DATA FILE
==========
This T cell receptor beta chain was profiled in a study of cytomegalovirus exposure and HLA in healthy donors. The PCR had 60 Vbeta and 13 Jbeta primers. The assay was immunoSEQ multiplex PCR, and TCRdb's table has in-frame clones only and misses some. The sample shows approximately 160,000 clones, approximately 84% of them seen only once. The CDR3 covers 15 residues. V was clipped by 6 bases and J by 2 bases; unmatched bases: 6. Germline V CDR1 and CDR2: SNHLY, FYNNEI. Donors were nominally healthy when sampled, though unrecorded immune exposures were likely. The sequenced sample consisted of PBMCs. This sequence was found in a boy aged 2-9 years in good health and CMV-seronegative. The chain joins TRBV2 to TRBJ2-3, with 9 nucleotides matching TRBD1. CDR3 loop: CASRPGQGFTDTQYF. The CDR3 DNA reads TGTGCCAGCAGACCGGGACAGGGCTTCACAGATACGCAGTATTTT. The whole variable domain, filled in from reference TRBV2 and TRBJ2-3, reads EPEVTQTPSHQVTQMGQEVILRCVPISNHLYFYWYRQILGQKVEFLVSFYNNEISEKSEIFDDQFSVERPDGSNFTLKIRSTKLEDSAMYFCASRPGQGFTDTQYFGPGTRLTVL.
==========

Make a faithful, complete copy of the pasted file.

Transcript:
This T cell receptor beta chain was profiled in a study of cytomegalovirus exposure and HLA in healthy donors. The PCR had 60 Vbeta and 13 Jbeta primers. The assay was immunoSEQ multiplex PCR, and TCRdb's table has in-frame clones only and misses some. The sample shows approximately 160,000 clones, approximately 84% of them seen only once. The CDR3 covers 15 residues. V was clipped by 6 bases and J by 2 bases; unmatched bases: 6. Germline V CDR1 and CDR2: SNHLY, FYNNEI. Donors were nominally healthy when sampled, though unrecorded immune exposures were likely. The sequenced sample consisted of PBMCs. This sequence was found in a boy aged 2-9 years in good health and CMV-seronegative. The chain joins TRBV2 to TRBJ2-3, with 9 nucleotides matching TRBD1. CDR3 loop: CASRPGQGFTDTQYF. The CDR3 DNA reads TGTGCCAGCAGACCGGGACAGGGCTTCACAGATACGCAGTATTTT. The whole variable domain, filled in from reference TRBV2 and TRBJ2-3, reads EPEVTQTPSHQVTQMGQEVILRCVPISNHLYFYWYRQILGQKVEFLVSFYNNEISEKSEIFDDQFSVERPDGSNFTLKIRSTKLEDSAMYFCASRPGQGFTDTQYFGPGTRLTVL.